Structural gypsum (e. g. gypsum mortar), that is mixed with water, forms a union of needle-shaped dihydrate crystals CaSO4 · 2H2O, as soon as the fluid pulp reacts. Because of the usually high surplus water resulting from fresh gypsum, the porosity of the hardened building material is quite high. If the hardened gypsum products (gypsum plasters, gypsum pasteboards, gypsum wallconstruction boards) are kept moist, the pores are filled with a saturated calcium-sulphate solution. Since this salt has a corrosion-stimulating effect in neutral building materials, gypsum/gypsum mortar does attack zinc and iron (steel) very strongly in combination with humidity (Fig. 2 on the right and Fig. 4). Steel pipes and galvanized steel pipes, that are in contact with gypsum, which was moistened long-term, are attacked by thick rust products and can already be destroyed after few years. At relative humidity of < 99 % gypsum mortar completely
drains with time and does not cause steel corrosion and zinc corrosion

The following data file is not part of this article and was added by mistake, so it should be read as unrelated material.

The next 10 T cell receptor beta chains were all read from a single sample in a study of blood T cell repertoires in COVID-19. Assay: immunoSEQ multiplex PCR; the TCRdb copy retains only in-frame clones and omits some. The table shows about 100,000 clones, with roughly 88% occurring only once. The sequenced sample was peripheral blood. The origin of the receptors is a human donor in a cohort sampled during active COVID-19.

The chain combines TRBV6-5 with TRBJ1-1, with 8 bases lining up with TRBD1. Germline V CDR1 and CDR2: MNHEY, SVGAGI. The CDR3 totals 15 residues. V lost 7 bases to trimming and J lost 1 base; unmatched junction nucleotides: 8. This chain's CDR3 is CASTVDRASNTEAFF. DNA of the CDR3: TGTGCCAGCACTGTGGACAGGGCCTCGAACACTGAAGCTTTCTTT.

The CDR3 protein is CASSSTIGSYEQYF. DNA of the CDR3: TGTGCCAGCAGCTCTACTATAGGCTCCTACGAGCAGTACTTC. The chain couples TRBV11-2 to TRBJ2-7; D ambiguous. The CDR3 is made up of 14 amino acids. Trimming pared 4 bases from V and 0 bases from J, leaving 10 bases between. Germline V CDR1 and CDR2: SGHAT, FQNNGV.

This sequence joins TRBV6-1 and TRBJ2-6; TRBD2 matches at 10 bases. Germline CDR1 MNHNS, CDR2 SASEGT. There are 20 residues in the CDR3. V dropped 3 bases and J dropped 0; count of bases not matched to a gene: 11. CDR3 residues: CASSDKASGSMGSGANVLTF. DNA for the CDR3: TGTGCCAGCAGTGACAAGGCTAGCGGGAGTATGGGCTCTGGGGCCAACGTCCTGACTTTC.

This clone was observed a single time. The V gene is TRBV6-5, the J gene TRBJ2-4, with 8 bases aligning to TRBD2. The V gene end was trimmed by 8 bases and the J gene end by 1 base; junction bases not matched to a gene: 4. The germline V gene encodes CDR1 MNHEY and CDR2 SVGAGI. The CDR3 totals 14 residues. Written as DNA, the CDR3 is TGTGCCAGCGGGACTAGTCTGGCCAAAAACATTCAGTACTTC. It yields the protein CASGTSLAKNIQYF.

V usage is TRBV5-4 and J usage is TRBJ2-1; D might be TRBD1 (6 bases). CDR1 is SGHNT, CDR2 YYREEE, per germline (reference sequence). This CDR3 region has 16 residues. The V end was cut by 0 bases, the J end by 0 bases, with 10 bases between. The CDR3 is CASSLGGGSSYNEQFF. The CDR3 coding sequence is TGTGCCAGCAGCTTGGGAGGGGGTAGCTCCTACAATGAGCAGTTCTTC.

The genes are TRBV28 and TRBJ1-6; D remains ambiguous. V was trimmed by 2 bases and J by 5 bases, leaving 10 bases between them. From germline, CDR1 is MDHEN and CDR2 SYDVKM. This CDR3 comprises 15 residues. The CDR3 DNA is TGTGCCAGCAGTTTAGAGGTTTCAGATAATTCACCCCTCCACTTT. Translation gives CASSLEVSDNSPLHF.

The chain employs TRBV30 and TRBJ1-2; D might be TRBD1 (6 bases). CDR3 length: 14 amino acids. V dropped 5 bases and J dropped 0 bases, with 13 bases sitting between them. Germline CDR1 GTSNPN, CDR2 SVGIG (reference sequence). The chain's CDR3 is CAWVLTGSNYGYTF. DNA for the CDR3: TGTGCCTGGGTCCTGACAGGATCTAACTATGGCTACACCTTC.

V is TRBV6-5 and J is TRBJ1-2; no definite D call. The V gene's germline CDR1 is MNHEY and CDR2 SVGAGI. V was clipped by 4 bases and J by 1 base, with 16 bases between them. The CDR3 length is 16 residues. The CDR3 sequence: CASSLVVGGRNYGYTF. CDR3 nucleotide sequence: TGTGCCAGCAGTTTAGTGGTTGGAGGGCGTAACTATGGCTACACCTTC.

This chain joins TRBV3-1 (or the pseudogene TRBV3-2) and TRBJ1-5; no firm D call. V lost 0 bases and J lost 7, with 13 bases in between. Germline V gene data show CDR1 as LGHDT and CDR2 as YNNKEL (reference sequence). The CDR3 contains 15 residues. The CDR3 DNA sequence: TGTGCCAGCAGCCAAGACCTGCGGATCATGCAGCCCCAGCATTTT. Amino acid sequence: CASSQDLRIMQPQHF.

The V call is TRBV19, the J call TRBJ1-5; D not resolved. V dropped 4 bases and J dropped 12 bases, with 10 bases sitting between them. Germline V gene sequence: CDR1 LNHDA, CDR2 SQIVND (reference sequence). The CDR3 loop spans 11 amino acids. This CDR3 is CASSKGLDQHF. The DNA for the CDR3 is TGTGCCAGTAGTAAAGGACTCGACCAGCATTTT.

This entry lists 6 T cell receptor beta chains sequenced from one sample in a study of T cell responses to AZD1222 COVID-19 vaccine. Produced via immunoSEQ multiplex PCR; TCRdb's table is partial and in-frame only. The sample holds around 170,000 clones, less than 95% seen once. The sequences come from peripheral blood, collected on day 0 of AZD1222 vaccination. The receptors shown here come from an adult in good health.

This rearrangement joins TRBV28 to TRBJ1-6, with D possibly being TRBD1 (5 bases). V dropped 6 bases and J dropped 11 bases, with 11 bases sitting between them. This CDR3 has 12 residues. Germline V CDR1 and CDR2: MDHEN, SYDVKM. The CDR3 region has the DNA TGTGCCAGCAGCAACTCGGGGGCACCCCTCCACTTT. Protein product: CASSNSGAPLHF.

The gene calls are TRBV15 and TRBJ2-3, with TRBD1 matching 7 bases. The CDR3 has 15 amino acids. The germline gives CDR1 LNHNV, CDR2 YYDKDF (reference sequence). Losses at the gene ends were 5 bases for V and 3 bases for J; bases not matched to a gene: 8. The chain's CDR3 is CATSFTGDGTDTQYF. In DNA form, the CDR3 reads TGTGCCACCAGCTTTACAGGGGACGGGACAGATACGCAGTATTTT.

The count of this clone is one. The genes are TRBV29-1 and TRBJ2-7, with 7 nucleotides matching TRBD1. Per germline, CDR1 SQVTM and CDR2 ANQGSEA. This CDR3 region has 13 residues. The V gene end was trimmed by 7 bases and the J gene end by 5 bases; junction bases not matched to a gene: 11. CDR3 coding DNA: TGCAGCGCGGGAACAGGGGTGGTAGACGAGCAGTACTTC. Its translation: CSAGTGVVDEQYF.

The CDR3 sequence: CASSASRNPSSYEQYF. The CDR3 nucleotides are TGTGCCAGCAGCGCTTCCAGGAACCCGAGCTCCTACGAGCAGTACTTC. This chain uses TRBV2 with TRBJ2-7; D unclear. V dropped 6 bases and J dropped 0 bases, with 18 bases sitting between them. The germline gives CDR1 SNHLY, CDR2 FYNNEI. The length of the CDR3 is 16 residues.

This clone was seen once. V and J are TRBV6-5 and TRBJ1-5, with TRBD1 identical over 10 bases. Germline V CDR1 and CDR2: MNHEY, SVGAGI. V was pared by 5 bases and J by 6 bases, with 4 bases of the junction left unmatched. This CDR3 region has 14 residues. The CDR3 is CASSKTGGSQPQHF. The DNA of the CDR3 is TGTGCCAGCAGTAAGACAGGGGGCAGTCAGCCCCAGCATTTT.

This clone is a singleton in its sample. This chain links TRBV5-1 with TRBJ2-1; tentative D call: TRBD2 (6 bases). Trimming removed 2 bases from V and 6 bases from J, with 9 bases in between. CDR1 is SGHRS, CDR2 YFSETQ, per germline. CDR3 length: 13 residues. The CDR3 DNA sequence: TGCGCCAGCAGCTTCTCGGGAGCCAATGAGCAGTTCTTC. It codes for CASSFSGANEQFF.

any more.

Aluminum materials and lead in general are not likely to be attacked by
the more neutrally reacting gypsum building materials. In case of lead, gypsum forms slightly soluble lead sulfates, that hamper the surface removal. In aluminum, that is free of copper, moist gypsum promotes a limited pitting corrosion.

Though, aluminum alloying, that contains copper, sometimes corrodes quite intensive in wet gypsum.

Copper materials are largely resistant to gypsum, too, because the surfaces are coated with an oxide film that is stable to sulphate."


If building materials pose that much danger of collapse to buildings because of fire, they best start looking for new materials. Because according to NIST and FEMA, no steel structure is safe when cement and gypsum are used. Both contain H2O, and both can cause corrosion if not dried out or kept perpetually very moist.

Or we best boycott all steel, concrete, and gypsum buildings until they tear them all down and build much safer new ones. They are all ready to collapse on us any minute per FEMA and NIST.



posted on Jan, 24 2008 @ 12:06 PM
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Originally posted by OrionStars